Do you have a list of tax breaks that oil companies receive? Example: They don’t pay tax on the first 15% of their profits. Are there others for drilling etc.? It seems that all renewable energy enterprises should get at least the same tax breaks and maybe better, perhaps pay no taxes on their profits so that they can pass the savings on to the consumer. –Aloha, Dean L., Kalaheo, HI
Dean, Tax bills are thousands of pages long and the benefits to our domestic fossil (coal, natural gas, and petroleum) and nuclear industries are way too numerous to relay here.
In my April Q&A, I advised that most of the tax breaks that the Congress passed in the 2005 Energy Bill went to the traditional energy industries with some as long as 16 and 20 years, compared to the two-year tax extensions the renewable energies received.
The Bill also increased U.S. energy imports and emissions. According to a November Associated Press article, the Democratic Congressional majority has already announced their intention to “repeal:
— Tax breaks for refinery expansion and for geological studies to help oil exploration.
— A measure passed two years ago primarily to promote domestic manufacturing. It allows oil companies to take a tax credit if they choose to drill in this country instead of going abroad. Over 10 years, the production tax credit saves oil companies $5 billion, and the refinery measure and exploration credit a total of about $1.4 billion, according to Congressional Budget Office estimates. Other oil tax breaks probably will go unchallenged.”
According to a 2005 study sponsored by five advocacy groups (Friends of the Earth, US PIRG, Public Citizen, Earth Track, and taxpayers for Common Sense), their calculations of cumulative federal research programs are:
“Federal energy supply R&D expenditures, 1948-1998 – Total federal expenditure (2003 dollars) Nuclear energy, $74 billion (56%); Fossil fuels, $30.9 billion (24%); Renewables, $14.6 billion (11%); Energy efficiency, $11.7 billion (9%).”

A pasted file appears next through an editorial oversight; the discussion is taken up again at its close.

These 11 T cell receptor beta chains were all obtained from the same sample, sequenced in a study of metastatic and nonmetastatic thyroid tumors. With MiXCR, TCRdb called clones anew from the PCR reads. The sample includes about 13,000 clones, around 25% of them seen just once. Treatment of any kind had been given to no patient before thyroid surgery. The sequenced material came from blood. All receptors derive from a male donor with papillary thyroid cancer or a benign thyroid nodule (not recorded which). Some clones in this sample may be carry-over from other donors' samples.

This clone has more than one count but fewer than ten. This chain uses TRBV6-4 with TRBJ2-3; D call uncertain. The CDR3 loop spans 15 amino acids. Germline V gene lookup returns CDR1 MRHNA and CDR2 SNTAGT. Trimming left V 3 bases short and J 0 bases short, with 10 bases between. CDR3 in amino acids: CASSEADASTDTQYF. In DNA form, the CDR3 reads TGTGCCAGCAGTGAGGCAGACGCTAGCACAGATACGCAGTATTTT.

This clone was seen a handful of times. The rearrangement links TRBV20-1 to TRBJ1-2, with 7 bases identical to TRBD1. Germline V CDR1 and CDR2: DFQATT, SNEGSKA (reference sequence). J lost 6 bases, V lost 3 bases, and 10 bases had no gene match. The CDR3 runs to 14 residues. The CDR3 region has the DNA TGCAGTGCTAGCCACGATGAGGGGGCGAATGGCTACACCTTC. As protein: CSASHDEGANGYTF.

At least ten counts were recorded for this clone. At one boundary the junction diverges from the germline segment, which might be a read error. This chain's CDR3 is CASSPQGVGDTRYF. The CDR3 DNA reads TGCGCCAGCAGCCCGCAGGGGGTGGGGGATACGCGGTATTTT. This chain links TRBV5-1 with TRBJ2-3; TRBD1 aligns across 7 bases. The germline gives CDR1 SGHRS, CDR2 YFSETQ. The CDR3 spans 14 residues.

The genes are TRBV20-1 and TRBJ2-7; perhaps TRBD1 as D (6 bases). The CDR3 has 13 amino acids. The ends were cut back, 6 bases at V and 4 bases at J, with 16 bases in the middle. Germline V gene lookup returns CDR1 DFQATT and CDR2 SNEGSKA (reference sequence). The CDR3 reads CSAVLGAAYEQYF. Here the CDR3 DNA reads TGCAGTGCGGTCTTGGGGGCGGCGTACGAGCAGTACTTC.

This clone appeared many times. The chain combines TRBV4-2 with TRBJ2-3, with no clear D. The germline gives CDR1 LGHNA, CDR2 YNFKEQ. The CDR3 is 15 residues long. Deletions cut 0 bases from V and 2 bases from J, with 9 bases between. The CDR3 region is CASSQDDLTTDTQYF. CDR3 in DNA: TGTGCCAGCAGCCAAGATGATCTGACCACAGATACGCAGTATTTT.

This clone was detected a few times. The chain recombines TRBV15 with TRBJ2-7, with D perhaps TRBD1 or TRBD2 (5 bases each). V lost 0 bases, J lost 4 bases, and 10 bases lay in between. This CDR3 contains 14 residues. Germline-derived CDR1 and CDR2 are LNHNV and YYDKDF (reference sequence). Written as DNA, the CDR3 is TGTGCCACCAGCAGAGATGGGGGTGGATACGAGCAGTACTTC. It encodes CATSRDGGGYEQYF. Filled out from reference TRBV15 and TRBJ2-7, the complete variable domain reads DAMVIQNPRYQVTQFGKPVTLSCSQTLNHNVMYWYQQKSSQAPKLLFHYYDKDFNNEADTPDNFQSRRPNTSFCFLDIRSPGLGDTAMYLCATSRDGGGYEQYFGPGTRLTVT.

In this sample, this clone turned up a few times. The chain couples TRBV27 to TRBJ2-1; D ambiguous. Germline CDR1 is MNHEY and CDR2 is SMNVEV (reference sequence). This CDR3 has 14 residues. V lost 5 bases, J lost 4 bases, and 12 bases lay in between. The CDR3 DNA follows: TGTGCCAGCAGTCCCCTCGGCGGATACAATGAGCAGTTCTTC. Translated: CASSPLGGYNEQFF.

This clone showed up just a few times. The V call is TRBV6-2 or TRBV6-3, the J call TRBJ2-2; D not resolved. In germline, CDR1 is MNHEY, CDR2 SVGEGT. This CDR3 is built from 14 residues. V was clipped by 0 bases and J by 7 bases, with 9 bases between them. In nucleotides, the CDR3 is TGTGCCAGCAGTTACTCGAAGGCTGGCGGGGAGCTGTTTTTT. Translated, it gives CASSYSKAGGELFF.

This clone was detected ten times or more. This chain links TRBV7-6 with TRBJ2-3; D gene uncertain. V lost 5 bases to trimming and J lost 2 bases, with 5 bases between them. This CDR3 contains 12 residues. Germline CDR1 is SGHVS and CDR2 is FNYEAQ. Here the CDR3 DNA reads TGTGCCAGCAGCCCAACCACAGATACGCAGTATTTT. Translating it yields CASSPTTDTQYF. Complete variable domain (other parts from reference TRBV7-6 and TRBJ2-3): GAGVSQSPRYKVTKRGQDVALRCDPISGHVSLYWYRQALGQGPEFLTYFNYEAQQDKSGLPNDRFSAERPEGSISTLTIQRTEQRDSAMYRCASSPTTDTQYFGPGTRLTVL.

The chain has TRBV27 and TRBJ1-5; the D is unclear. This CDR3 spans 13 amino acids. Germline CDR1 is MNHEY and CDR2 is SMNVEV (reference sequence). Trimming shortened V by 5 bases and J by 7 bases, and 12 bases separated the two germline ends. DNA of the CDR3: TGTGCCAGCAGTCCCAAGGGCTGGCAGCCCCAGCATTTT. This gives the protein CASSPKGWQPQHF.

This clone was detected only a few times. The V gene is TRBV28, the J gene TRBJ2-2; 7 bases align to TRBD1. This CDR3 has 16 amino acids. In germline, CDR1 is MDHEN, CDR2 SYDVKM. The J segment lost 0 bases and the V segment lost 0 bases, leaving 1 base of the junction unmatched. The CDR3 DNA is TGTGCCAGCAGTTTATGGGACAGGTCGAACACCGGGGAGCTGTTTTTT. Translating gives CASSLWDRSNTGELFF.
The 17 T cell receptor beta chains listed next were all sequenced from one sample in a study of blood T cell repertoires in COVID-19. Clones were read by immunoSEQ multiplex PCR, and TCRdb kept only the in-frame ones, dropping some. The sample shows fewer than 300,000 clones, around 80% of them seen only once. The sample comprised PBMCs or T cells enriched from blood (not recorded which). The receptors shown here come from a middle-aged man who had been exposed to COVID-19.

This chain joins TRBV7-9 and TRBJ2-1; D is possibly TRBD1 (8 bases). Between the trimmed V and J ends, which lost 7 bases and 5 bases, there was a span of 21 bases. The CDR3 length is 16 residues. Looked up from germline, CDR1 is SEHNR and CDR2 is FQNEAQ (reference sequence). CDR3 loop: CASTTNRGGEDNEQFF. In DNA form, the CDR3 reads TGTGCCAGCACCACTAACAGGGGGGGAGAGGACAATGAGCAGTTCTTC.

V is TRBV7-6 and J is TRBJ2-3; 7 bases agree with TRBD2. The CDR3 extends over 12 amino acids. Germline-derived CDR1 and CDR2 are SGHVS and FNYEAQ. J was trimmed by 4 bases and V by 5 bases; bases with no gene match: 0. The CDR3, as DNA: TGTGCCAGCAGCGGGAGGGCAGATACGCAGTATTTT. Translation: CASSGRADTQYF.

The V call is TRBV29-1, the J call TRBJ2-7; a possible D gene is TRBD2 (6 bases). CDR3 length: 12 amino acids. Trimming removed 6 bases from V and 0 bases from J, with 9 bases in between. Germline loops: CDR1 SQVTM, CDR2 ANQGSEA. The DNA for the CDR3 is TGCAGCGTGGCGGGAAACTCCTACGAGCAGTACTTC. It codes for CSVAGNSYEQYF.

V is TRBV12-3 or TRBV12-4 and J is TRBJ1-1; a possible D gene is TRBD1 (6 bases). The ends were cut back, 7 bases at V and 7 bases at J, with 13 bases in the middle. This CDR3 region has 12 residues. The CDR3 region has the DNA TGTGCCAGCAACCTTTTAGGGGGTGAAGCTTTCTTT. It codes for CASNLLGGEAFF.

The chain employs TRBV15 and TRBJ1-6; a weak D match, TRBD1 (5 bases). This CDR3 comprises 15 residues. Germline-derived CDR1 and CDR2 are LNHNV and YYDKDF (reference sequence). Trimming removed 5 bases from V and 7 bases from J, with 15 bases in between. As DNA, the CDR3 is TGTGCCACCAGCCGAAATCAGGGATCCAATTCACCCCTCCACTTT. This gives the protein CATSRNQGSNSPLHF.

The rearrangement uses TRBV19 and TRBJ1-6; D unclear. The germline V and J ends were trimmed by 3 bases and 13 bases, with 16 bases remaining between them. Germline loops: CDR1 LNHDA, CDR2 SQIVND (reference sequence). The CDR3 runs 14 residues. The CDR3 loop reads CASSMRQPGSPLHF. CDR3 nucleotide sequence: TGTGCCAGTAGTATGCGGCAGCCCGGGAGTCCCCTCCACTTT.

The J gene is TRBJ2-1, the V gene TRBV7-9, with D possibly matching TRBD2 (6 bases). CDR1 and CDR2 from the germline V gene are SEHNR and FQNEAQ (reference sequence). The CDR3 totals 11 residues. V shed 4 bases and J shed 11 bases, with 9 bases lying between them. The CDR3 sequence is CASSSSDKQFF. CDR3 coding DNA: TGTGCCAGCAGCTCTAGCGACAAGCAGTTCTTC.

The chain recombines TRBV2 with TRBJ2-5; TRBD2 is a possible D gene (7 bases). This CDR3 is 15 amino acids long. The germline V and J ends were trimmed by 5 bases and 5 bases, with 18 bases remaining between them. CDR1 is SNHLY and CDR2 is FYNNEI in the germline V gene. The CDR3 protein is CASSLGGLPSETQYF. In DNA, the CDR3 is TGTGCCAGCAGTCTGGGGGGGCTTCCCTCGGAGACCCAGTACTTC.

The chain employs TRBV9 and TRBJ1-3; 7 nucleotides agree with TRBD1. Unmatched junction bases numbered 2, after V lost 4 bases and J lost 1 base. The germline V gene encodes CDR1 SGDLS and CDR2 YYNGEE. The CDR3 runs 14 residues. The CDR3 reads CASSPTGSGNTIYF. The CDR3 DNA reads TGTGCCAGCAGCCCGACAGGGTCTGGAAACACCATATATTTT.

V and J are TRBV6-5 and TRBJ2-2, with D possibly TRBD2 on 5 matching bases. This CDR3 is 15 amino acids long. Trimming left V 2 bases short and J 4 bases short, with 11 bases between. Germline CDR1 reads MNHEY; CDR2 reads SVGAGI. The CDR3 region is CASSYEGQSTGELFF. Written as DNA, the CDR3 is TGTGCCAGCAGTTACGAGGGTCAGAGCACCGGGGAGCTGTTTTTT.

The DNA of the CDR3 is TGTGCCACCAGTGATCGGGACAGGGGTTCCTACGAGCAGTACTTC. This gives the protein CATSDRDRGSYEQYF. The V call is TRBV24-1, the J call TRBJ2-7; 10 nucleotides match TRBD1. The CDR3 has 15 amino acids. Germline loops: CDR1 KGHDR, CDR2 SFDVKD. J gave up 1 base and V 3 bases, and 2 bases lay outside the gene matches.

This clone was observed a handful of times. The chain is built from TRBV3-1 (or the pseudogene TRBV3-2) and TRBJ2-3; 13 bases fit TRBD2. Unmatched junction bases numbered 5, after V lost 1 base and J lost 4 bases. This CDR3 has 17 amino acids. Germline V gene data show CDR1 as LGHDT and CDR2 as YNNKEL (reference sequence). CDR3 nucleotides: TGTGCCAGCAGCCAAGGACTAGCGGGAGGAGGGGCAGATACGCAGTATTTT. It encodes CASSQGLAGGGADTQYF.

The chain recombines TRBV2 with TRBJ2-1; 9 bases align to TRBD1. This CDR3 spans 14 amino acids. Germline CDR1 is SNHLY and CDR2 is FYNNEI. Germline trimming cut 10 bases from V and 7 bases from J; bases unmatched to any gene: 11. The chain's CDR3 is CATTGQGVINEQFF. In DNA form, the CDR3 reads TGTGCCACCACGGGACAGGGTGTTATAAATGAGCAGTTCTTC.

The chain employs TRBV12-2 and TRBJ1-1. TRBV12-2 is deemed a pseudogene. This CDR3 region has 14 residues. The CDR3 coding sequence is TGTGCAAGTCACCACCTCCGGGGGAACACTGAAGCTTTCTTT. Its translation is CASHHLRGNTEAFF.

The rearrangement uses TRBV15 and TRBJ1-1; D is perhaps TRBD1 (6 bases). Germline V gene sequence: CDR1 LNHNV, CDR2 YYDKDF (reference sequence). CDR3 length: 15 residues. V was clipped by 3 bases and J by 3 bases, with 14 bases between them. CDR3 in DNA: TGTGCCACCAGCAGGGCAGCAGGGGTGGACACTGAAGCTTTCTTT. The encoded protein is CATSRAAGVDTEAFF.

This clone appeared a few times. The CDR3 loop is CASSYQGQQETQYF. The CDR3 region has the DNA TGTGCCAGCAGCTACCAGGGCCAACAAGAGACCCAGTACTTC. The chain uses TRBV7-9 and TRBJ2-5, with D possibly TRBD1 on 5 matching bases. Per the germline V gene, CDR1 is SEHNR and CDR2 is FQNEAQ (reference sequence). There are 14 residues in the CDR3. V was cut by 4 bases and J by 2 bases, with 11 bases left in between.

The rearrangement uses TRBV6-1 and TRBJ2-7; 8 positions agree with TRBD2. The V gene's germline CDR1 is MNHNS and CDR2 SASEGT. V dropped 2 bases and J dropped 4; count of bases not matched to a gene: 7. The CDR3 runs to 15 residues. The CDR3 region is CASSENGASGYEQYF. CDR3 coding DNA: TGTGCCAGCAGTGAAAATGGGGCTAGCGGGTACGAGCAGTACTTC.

In September 2005, the U.S. Government General Accounting office issued a letter on petroleum subsidies estimates by both the Congressional Joint Tax Committee (JTC) and the U.S. Department of Treasury (DofTreas):
— Table 2: Revenue Loss Estimates for the Excess of Percentage Over Cost Depletion, Oil and Gas (adjusted to 2000 dollars) Total $81.679 (by Joint Tax Committee) $82.085 (by U.S. Dept of Treasury) (in billions of dollars).
— Table 3: Revenue Loss Estimates for the Expensing of Exploration and Development Costs, Oil and Gas Dollars in millions: Total $54.580 by JTC $42.855 by DofTreas. Data was adjusted for inflation by GAO (in billions of dollars).
— Table 4: Revenue Loss Estimates for the Alternative (Nonconventional) Fuel Production Credit: Total $10.542 by JTC, and $8,411 by DofTreas (in billions of dollars).
— Table 6: Revenue Loss Estimates for the Credit for Enhanced Oil Recovery Costs (in 2000 dollars) Total b $0.482 by JTC and $1,002 by DofTreas (in billions of dollars).
–Table 5: Revenue Loss Estimates for the Oil and Gas Exception From Passive Loss Limitation (in 2000 dollars) Total b $1,065 by JTC.
While I continue to hear most recently from Democratic and Republican Congressional leaders that the renewable energy and efficiency tax credits will only be extended again for another two years when they come back into session in 2007, I must continue to question why U.S. taxpayers continue to subsidize mature energy companies, in mature energy markets with mature energy technologies at literally tens of billions of dollars per year?
These tax subsidies to these mature industries distort the market against the newer energy technologies, and sustain pollution and energy imports — more than any other industrialized country. This needs to stop and Congress needs some backbone to increase these clean energy incentives for 10 years. — Scott